Dean’s momentum fizzled following his disappointing third-place finish in Iowa, where Kerry finished first, and Edwards second. Dean’s position worsened further after an unflattering audio clip became a national punchline. At his concession speech for Iowa, Dean excitedly listed off a series of states his supporters should expect to win in the future, ending with an overly-enthusiastic, YAAAH! Dean and the audience paid no attention to his unflattering exclamation, since the room was loud and full of excitement. For anyone listening to the audio captured by his microphone, however, Dean’s cheer stood out. The “Dean Scream” was played hundreds of times on news and comedy programs in the following days. Unfortunately, the innocuous clip severely damaged his reputation. John Kerry won New Hampshire and John Edwards won South Carolina. Kerry’s strong performance on Super Tuesday secured his position as the nominee. He selected John Edwards as his running mate in order to balance the ticket with a young Southerner. The highlight of the Democratic National Convention was the keynote address given by a young, Senate candidate named Barack Obama.
President Bush focused on attacking Kerry’s liberal voting record. Mirroring his father’s tactics against Massachusetts Governor Michael Dukakis in 1988, Bush created an image of Kerry as an out-of-touch, elitist, coastal liberal. He also labelled him as a flip-flopper, mainly for reversing his position on the Iraq War and an $87 billion funding bill. One of his most memorable ads used footage of Kerry windsurfing along with the pun that his positions went “whichever way the wind blows.” Kerry also faced accusations from the Swift Boat Veterans for Truth that he lied about his war record. Their claims proved to be false, but still instilled doubt in the minds of voters. “Swift-boating” subsequently became a popular term for untrue political attacks.
Kerry attacked Bush as unqualified and argued that he had tricked the American people into an ill-conceived war in Iraq. Like Kerry, Bush faced criticism towards his military service when CBS reporter Dan Rather aired allegations that he did not fulfill his duties while in the Texas Air National Guard. These accusations were also determined to be false.
In the first debate, Kerry was aggressive, catching Bush off-guard. Television coverage showed a split-screen image of the two candidates, displaying Bush’s pronounced facial reactions to Kerry’s attacks. The image made Bush appear disdainful to viewers. The most notable line of the night came after Kerry criticized Bush for not securing international support for the Iraq invasion, saying that the only countries assisting the US were the UK and Australia. Bush brushed off his criticism with a meager defense, “Well, actually, he forgot Poland.” Bush improved his performance in the following two debates. Kerry made his biggest gaffe in the third debate when he tied a question about gay rights to Vice President Cheney’s lesbian daughter. The public had a negative reaction to Kerry’s decision to bring personal family matters into the debate.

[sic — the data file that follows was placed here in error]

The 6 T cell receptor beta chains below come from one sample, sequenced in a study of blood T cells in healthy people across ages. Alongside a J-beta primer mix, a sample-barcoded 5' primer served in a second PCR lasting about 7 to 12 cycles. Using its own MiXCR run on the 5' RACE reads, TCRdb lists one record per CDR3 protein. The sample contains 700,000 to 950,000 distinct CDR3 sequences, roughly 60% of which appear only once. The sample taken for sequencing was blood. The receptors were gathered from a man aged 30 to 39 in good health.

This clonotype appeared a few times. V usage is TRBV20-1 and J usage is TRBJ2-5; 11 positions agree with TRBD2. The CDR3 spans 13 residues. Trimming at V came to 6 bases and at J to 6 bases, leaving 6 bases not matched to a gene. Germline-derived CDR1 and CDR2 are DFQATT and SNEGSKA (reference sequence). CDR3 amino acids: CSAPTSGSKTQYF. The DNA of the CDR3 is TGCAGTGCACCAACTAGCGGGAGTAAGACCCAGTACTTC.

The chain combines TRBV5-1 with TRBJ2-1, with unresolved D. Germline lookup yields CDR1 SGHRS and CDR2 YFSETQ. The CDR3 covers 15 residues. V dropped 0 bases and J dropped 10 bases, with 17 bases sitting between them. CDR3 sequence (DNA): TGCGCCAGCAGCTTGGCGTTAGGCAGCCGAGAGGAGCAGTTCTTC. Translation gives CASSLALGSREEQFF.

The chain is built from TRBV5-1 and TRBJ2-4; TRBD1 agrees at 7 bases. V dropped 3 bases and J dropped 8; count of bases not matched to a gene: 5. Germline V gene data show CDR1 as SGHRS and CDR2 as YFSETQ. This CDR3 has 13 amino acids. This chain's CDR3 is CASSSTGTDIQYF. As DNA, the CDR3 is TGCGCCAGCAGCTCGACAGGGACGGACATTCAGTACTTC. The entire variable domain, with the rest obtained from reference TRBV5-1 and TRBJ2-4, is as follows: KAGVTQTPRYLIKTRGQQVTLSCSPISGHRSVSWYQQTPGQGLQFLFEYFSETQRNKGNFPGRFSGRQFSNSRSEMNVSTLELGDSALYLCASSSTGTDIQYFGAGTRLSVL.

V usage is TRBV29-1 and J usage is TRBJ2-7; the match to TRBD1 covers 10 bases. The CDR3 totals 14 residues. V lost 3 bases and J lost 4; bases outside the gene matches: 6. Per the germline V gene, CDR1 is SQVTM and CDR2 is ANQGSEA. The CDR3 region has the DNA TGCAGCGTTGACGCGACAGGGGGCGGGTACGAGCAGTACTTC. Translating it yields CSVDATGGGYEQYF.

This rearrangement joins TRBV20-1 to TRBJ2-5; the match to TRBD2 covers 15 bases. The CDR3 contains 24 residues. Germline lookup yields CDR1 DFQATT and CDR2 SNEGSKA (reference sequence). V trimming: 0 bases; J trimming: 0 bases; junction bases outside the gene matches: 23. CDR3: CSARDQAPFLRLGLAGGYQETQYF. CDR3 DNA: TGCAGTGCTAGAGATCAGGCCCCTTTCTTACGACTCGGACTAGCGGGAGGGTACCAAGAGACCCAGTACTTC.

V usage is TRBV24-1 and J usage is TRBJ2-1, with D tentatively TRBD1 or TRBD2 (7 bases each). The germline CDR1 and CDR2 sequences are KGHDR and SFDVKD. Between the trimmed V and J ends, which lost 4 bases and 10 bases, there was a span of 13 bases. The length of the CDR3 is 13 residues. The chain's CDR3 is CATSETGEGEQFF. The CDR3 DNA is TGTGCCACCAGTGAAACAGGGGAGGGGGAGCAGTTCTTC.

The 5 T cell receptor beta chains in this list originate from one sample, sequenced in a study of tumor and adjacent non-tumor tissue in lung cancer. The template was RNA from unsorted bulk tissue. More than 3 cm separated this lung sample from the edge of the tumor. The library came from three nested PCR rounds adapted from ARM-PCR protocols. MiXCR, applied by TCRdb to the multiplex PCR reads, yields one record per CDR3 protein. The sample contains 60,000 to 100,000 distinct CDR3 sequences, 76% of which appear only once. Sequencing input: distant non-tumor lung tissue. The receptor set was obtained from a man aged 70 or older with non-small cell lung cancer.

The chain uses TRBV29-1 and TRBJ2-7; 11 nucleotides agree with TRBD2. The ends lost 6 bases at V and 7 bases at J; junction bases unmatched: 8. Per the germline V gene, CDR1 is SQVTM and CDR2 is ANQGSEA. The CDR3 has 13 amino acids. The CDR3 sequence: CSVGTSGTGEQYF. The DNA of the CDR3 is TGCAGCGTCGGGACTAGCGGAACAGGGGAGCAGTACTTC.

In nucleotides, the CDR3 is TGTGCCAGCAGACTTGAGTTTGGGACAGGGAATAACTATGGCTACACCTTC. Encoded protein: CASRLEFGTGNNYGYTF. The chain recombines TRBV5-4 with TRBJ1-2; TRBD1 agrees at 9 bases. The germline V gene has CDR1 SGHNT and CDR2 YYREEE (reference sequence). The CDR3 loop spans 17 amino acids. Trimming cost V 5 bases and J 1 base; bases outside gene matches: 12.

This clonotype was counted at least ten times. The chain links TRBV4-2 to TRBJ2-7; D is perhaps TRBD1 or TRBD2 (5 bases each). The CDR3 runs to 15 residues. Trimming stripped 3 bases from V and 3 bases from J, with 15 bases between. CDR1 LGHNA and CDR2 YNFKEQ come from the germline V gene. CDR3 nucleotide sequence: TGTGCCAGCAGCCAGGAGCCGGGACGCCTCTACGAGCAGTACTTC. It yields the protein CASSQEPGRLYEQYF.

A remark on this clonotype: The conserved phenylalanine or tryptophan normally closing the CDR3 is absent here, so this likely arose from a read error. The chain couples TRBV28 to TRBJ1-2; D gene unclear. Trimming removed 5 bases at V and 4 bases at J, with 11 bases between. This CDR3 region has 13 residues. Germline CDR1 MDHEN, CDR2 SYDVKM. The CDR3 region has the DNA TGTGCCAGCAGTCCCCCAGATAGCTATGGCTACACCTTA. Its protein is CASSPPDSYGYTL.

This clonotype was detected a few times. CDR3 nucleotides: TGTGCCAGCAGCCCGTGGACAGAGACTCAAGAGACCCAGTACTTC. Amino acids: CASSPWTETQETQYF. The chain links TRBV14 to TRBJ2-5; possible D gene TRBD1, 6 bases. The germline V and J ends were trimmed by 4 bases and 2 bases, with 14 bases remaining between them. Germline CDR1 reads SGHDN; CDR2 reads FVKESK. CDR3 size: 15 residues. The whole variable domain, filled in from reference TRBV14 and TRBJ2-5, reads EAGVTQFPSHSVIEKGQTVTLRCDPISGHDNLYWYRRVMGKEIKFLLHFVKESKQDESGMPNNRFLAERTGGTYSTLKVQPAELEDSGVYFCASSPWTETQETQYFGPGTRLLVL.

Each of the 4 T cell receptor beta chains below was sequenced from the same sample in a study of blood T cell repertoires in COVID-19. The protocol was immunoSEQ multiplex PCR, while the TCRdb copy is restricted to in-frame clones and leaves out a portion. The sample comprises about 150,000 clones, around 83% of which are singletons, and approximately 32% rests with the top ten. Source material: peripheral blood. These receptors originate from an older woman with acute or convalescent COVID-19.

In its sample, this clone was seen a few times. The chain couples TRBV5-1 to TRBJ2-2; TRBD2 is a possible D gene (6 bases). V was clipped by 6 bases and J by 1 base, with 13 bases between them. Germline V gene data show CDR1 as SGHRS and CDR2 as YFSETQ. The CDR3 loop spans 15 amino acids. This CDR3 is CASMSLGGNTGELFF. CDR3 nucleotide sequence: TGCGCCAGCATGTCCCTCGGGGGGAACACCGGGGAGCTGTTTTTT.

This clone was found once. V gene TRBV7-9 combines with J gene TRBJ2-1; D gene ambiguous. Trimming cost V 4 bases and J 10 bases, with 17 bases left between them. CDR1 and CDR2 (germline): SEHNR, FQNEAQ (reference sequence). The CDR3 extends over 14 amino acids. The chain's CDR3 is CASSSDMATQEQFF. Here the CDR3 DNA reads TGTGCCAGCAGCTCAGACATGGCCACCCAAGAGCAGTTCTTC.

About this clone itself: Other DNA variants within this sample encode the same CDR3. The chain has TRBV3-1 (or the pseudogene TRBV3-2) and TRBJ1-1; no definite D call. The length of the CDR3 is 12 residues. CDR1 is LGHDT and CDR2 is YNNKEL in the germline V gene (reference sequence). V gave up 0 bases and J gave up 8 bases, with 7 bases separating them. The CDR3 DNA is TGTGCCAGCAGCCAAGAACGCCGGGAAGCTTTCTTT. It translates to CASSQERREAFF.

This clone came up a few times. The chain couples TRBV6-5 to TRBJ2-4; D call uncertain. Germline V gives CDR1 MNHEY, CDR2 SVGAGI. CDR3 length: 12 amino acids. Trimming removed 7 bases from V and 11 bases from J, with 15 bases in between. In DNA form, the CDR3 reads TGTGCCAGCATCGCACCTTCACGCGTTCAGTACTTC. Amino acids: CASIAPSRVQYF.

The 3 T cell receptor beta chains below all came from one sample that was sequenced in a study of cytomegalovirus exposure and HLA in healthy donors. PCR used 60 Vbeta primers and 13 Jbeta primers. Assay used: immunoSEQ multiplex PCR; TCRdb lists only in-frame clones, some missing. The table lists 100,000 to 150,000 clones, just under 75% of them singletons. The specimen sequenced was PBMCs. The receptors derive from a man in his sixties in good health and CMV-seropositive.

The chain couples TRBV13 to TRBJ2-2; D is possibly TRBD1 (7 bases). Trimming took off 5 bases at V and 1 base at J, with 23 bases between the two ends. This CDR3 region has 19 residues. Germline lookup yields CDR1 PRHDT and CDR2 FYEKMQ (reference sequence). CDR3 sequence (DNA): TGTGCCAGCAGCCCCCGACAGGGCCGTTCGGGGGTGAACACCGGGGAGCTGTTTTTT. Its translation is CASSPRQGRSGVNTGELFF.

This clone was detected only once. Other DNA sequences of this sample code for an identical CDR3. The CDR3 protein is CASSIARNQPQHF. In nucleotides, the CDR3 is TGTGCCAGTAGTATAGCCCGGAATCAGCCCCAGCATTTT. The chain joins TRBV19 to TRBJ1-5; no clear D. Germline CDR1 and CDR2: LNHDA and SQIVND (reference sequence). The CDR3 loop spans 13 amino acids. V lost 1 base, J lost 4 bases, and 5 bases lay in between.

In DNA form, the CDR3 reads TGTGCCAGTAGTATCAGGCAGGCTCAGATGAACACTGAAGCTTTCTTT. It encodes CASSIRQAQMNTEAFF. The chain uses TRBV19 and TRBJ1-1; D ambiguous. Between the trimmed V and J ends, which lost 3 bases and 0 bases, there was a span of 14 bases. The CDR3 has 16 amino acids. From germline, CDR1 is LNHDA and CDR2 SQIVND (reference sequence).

As Election Day neared, polls showed another close race. Four days before the vote, Osama Bin Laden released a video threatening the US and criticizing Bush. The video ultimately helped Bush, as the public rallied around their leader.
Unlike the previous election, 2004 saw a large turnout. The electoral map looked similar to the 2000 results. Kerry won the Northeast, West Coast, and parts of the Midwest. Bush dominated in the middle of the country and the South. This was the first election in which the winner did not earn any electoral votes from the Northeast. Bush won important contests in the swing states of Iowa, New Mexico, Nevada, and ohio. The ohio results were so close, rumors spread that the Kerry campaign was considering filing a lawsuit. Bush chose not to declare victory that night, again denying his supporters the chance to celebrate. Luckily, the 2004 election did not devolve into a rehashing of 2000, and Kerry conceded the next morning.
In the Electoral College, one faithless elector from Minnesota cast his or her vote for “John Ewards” [sic]. That elector also voted for Edwards as vice president, making this the only time a candidate received an electoral vote for both positions. Since the electors’ votes were a secret, this person’s identity is unknown. None of them ever admitted to the hinky vote, prompting observers to regard this as a unintentional mistake.
President George W. Bush won a second term. The electoral result was 286-251. It was close, but not as close as 2000. Bush won 50.7% of the popular vote, to Kerry’s 48.3%. This was the first election since 1988 in which any candidate broke 50% of the vote, and the only popular vote win for a Republican candidate since the same year. Based on popular vote percentage, Bush earned the smallest margin of victory for a returning president in history. In Congress, Republicans held control of both Houses.
What Did It Say About America?
‘Merica! Although the cracks were already forming, patriotism was at such a high, voters had not yet fully questioned Bush’s plans for Afghanistan or Iraq. They simply wanted to support their president in a time of crisis. Despite Kerry’s moderate positions, Democrats needed to learn that they had to do more than appeal to their coastal base. In other news, thanks for Howard Dean, the internet was becoming a more powerful tool for campaigns.
Was It The Right Decision?
No! Bush’s policies were a disaster at home and abroad! We can only speculate as to how his opponents would have handled the extreme crises that he faced, but I firmly believe that the Iraq War would not have happened under any other administration, Republican or Democrat. In his second term, these missteps would finally catch up with him.